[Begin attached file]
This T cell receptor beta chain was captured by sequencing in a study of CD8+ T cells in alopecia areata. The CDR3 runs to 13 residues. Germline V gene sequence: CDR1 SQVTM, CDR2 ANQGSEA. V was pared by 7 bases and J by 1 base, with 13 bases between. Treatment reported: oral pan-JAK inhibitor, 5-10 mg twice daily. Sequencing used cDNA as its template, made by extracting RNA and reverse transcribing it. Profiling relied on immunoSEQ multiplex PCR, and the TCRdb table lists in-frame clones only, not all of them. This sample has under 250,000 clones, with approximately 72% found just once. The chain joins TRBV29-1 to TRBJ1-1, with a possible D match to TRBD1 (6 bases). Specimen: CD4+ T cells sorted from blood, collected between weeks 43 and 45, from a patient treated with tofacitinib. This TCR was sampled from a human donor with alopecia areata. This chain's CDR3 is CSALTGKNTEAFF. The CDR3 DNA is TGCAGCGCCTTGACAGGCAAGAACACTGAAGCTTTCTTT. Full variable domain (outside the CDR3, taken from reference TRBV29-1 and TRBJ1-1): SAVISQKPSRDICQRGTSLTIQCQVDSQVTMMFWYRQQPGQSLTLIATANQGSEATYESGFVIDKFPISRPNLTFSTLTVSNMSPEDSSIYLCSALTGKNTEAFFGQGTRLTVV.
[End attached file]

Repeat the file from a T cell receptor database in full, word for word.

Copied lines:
This T cell receptor beta chain was captured by sequencing in a study of CD8+ T cells in alopecia areata. The CDR3 runs to 13 residues. Germline V gene sequence: CDR1 SQVTM, CDR2 ANQGSEA. V was pared by 7 bases and J by 1 base, with 13 bases between. Treatment reported: oral pan-JAK inhibitor, 5-10 mg twice daily. Sequencing used cDNA as its template, made by extracting RNA and reverse transcribing it. Profiling relied on immunoSEQ multiplex PCR, and the TCRdb table lists in-frame clones only, not all of them. This sample has under 250,000 clones, with approximately 72% found just once. The chain joins TRBV29-1 to TRBJ1-1, with a possible D match to TRBD1 (6 bases). Specimen: CD4+ T cells sorted from blood, collected between weeks 43 and 45, from a patient treated with tofacitinib. This TCR was sampled from a human donor with alopecia areata. This chain's CDR3 is CSALTGKNTEAFF. The CDR3 DNA is TGCAGCGCCTTGACAGGCAAGAACACTGAAGCTTTCTTT. Full variable domain (outside the CDR3, taken from reference TRBV29-1 and TRBJ1-1): SAVISQKPSRDICQRGTSLTIQCQVDSQVTMMFWYRQQPGQSLTLIATANQGSEATYESGFVIDKFPISRPNLTFSTLTVSNMSPEDSSIYLCSALTGKNTEAFFGQGTRLTVV.